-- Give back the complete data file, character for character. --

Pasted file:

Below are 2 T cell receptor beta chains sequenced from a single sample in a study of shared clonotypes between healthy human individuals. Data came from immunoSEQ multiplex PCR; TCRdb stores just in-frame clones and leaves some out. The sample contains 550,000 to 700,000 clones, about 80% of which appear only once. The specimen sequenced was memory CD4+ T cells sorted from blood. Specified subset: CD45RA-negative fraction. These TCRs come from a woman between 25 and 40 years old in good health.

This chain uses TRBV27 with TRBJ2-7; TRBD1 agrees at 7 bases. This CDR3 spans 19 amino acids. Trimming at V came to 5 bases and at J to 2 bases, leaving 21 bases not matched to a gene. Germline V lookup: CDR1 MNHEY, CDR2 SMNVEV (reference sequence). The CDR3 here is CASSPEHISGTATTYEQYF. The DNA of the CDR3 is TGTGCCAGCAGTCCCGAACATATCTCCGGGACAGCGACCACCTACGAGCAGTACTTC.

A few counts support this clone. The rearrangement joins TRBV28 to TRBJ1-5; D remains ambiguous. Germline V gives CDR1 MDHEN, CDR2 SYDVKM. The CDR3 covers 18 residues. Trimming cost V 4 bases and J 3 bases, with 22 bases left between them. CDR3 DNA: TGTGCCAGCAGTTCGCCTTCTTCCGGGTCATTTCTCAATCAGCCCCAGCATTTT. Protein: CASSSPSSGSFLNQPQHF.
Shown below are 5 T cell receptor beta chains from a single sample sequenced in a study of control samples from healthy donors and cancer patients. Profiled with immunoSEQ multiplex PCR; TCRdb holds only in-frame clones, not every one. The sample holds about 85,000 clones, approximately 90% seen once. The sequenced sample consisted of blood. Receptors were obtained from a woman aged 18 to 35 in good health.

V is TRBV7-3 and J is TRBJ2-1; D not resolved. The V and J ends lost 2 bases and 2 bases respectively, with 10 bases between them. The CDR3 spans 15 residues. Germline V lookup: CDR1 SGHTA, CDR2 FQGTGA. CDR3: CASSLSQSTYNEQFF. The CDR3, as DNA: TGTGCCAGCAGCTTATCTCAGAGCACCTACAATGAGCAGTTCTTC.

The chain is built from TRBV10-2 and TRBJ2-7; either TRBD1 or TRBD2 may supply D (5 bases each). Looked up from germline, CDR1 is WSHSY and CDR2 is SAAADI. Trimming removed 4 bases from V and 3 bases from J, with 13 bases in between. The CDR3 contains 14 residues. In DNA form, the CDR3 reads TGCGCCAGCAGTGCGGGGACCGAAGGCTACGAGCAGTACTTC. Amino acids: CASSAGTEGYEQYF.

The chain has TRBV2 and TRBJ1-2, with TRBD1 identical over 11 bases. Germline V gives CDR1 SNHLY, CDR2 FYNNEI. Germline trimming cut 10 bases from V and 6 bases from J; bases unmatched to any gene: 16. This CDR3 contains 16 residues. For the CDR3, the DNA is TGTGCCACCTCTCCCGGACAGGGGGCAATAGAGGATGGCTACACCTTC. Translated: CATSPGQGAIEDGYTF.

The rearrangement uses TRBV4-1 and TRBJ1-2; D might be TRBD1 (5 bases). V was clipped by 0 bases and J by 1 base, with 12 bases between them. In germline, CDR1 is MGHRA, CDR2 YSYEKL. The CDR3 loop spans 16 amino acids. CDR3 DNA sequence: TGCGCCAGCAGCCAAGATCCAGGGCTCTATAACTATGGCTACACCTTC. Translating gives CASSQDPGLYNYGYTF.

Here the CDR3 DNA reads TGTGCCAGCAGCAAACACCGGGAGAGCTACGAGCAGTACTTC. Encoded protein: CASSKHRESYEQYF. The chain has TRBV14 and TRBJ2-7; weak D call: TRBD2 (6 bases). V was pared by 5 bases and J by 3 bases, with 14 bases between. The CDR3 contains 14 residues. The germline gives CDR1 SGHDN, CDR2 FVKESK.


Below are 2 T cell receptor beta chains sequenced from a single sample in a study of shared clonotypes between healthy human individuals. Data came from immunoSEQ multiplex PCR; TCRdb stores just in-frame clones and leaves some out. The sample contains 550,000 to 700,000 clones, about 80% of which appear only once. The specimen sequenced was memory CD4+ T cells sorted from blood. Specified subset: CD45RA-negative fraction. These TCRs come from a woman between 25 and 40 years old in good health.

This chain uses TRBV27 with TRBJ2-7; TRBD1 agrees at 7 bases. This CDR3 spans 19 amino acids. Trimming at V came to 5 bases and at J to 2 bases, leaving 21 bases not matched to a gene. Germline V lookup: CDR1 MNHEY, CDR2 SMNVEV (reference sequence). The CDR3 here is CASSPEHISGTATTYEQYF. The DNA of the CDR3 is TGTGCCAGCAGTCCCGAACATATCTCCGGGACAGCGACCACCTACGAGCAGTACTTC.

A few counts support this clone. The rearrangement joins TRBV28 to TRBJ1-5; D remains ambiguous. Germline V gives CDR1 MDHEN, CDR2 SYDVKM. The CDR3 covers 18 residues. Trimming cost V 4 bases and J 3 bases, with 22 bases left between them. CDR3 DNA: TGTGCCAGCAGTTCGCCTTCTTCCGGGTCATTTCTCAATCAGCCCCAGCATTTT. Protein: CASSSPSSGSFLNQPQHF.
Shown below are 5 T cell receptor beta chains from a single sample sequenced in a study of control samples from healthy donors and cancer patients. Profiled with immunoSEQ multiplex PCR; TCRdb holds only in-frame clones, not every one. The sample holds about 85,000 clones, approximately 90% seen once. The sequenced sample consisted of blood. Receptors were obtained from a woman aged 18 to 35 in good health.

V is TRBV7-3 and J is TRBJ2-1; D not resolved. The V and J ends lost 2 bases and 2 bases respectively, with 10 bases between them. The CDR3 spans 15 residues. Germline V lookup: CDR1 SGHTA, CDR2 FQGTGA. CDR3: CASSLSQSTYNEQFF. The CDR3, as DNA: TGTGCCAGCAGCTTATCTCAGAGCACCTACAATGAGCAGTTCTTC.

The chain is built from TRBV10-2 and TRBJ2-7; either TRBD1 or TRBD2 may supply D (5 bases each). Looked up from germline, CDR1 is WSHSY and CDR2 is SAAADI. Trimming removed 4 bases from V and 3 bases from J, with 13 bases in between. The CDR3 contains 14 residues. In DNA form, the CDR3 reads TGCGCCAGCAGTGCGGGGACCGAAGGCTACGAGCAGTACTTC. Amino acids: CASSAGTEGYEQYF.

The chain has TRBV2 and TRBJ1-2, with TRBD1 identical over 11 bases. Germline V gives CDR1 SNHLY, CDR2 FYNNEI. Germline trimming cut 10 bases from V and 6 bases from J; bases unmatched to any gene: 16. This CDR3 contains 16 residues. For the CDR3, the DNA is TGTGCCACCTCTCCCGGACAGGGGGCAATAGAGGATGGCTACACCTTC. Translated: CATSPGQGAIEDGYTF.

The rearrangement uses TRBV4-1 and TRBJ1-2; D might be TRBD1 (5 bases). V was clipped by 0 bases and J by 1 base, with 12 bases between them. In germline, CDR1 is MGHRA, CDR2 YSYEKL. The CDR3 loop spans 16 amino acids. CDR3 DNA sequence: TGCGCCAGCAGCCAAGATCCAGGGCTCTATAACTATGGCTACACCTTC. Translating gives CASSQDPGLYNYGYTF.

Here the CDR3 DNA reads TGTGCCAGCAGCAAACACCGGGAGAGCTACGAGCAGTACTTC. Encoded protein: CASSKHRESYEQYF. The chain has TRBV14 and TRBJ2-7; weak D call: TRBD2 (6 bases). V was pared by 5 bases and J by 3 bases, with 14 bases between. The CDR3 contains 14 residues. The germline gives CDR1 SGHDN, CDR2 FVKESK.